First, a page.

May 2 to 12, 2016 saw a group of 20 students from diverse ethnic and cultural backgrounds converge in Durban, South Africa, to attend a pilot, intensive experiential learning field course in global health focussing on HIV and youth, organised by Simon Fraser University (SFU), Canada, in partnership with the Sub-Saharan African Network for TB/HIV Research Excellence (SANTHE).
The course entitled, Global Health, HIV and Youth, focused on a “cell to society” approach, and was led by Angela Kaida, assistant professor and Canada Research Chair (CRC) at the Faculty of Health Sciences, SFU. She said the course was not only intended to teach and expose the students to a background in HIV virology, immunology, and epidemiology, but also about “creating community and building networks”.
The students, a mixture of undergraduates, MPHs, PhDs and post-docs from Botswana, Canada, Kenya, Nigeria and South Africa, brought a wealth of different perspectives to the table while examining the global burden of HIV among youth from an inter-disciplinary perspective - as well as the actions required to meet UNAIDS 90-90-90 targets to end AIDS by 2030, by scaling up HIV prevention efforts, HIV testing, and sustained uptake of antiretroviral treatment for people living with HIV).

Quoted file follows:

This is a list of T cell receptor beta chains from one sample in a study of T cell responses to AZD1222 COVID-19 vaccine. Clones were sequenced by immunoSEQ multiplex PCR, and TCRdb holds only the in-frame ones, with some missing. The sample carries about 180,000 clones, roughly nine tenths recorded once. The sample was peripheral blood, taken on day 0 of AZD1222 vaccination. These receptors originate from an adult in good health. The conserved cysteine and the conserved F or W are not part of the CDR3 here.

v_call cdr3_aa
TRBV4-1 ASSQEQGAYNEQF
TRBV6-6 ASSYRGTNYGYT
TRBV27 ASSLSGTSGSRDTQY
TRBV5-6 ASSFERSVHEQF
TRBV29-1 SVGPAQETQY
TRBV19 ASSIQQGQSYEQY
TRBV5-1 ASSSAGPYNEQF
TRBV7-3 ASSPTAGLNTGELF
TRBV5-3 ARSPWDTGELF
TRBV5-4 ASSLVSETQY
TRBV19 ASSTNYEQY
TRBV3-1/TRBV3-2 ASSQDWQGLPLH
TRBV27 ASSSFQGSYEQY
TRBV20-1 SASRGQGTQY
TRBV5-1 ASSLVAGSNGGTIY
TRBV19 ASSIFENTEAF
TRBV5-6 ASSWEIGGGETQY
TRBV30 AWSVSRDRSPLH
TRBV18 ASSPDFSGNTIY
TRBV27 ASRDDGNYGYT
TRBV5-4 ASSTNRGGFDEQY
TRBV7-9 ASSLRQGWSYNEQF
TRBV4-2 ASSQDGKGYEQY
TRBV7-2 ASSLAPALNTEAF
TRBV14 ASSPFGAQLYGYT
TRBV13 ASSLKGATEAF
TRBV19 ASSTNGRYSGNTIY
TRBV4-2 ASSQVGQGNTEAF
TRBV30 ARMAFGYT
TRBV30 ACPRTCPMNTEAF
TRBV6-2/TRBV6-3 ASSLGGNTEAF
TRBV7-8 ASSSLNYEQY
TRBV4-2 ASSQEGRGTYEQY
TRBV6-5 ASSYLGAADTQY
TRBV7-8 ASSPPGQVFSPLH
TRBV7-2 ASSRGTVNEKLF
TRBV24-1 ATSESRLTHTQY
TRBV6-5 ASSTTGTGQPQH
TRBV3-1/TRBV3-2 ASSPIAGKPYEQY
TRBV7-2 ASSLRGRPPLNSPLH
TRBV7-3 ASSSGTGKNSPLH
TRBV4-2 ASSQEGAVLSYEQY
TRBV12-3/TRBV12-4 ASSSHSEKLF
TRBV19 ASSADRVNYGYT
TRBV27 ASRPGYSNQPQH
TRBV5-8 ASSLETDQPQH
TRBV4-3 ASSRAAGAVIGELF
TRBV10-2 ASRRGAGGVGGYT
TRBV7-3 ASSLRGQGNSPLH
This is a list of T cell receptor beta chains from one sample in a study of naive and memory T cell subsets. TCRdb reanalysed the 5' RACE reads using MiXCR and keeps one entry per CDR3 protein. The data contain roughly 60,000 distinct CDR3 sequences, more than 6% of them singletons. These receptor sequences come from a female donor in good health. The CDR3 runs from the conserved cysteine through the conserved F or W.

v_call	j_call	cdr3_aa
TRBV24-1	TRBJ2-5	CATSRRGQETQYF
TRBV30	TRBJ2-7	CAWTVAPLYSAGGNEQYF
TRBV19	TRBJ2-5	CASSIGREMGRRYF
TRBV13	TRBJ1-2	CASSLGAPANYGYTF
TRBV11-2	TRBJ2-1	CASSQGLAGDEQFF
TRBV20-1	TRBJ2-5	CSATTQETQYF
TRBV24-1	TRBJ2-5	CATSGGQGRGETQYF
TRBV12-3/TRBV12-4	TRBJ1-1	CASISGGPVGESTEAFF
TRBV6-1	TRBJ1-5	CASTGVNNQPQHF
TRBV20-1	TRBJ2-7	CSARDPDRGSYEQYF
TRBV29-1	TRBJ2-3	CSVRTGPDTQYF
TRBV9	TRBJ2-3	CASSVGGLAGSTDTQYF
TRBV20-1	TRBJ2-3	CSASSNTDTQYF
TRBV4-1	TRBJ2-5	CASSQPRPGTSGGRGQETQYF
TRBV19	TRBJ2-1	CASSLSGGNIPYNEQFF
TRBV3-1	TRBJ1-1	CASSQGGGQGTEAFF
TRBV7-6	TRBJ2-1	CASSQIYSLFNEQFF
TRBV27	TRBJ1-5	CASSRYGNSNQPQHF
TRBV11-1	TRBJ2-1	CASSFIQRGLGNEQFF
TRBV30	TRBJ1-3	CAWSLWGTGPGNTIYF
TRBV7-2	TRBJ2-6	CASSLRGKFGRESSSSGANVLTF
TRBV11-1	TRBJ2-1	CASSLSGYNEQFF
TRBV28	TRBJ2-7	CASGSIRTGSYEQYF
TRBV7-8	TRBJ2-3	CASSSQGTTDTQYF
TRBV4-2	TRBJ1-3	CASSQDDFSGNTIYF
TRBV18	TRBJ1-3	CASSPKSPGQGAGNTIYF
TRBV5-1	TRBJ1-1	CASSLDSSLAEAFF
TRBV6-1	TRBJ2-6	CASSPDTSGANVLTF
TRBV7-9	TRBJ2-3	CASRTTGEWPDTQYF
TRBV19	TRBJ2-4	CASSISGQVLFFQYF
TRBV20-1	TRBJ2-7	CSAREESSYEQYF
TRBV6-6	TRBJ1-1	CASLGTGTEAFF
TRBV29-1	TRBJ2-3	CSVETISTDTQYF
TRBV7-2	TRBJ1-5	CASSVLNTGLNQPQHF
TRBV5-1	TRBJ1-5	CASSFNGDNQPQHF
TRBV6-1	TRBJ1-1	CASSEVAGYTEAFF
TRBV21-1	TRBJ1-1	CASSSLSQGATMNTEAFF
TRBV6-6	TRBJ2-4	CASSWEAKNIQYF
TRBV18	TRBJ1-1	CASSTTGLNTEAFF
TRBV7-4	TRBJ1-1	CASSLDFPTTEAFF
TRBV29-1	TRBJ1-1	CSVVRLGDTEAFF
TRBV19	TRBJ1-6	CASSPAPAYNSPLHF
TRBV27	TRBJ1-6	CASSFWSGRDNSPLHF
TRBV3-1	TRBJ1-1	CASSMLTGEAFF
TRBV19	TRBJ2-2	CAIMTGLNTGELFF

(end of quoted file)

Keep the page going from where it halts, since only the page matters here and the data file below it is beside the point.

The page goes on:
Based at the Africa Health Research Institute at the University of KwaZulu-Natal’s Nelson Mandela School of Medicine Campus, the students learned from guest lecturers including leading South African HIV scientists, clinicians and advocates. They also learned from female sex workers fighting for safer working conditions; young women living with the stigma of HIV and trying to get the healthcare services they need; and clinicians and health researchers focused on HIV prevention and treatment. They visited Edendale Public Hospital, as well as the office of Integration of TB in Education and Care for HIV/AIDS (iTEACH), and learned first-hand how iTEACH engages people living with HIV, traditional healers and community members to work as front line “warriors” to increase uptake of HIV testing and TB screening at the initial point of contact in the hospital system. They also enjoyed a visit to a rural settlement to meet with a group of traditional healers for a traditional ceremony and lunch.
“The scientific learning was extraordinary, especially hearing from experts at the centre of the global HIV epidemic,” said Kalysha Closson, SFU student. “But the course’s real value, setting it apart from other global courses, was the opportunity to co-learn with health sciences students from African institutions.”
The course fit in perfectly with both party’s goals: SANTHE’s - to foster an innovative training and capacity building programme (to advance African science and scientists) - and SFU’s – to “engage the world”. And, post course evaluation reflected a 100% satisfaction score in terms of content, instruction and general experience from the students’ perspective.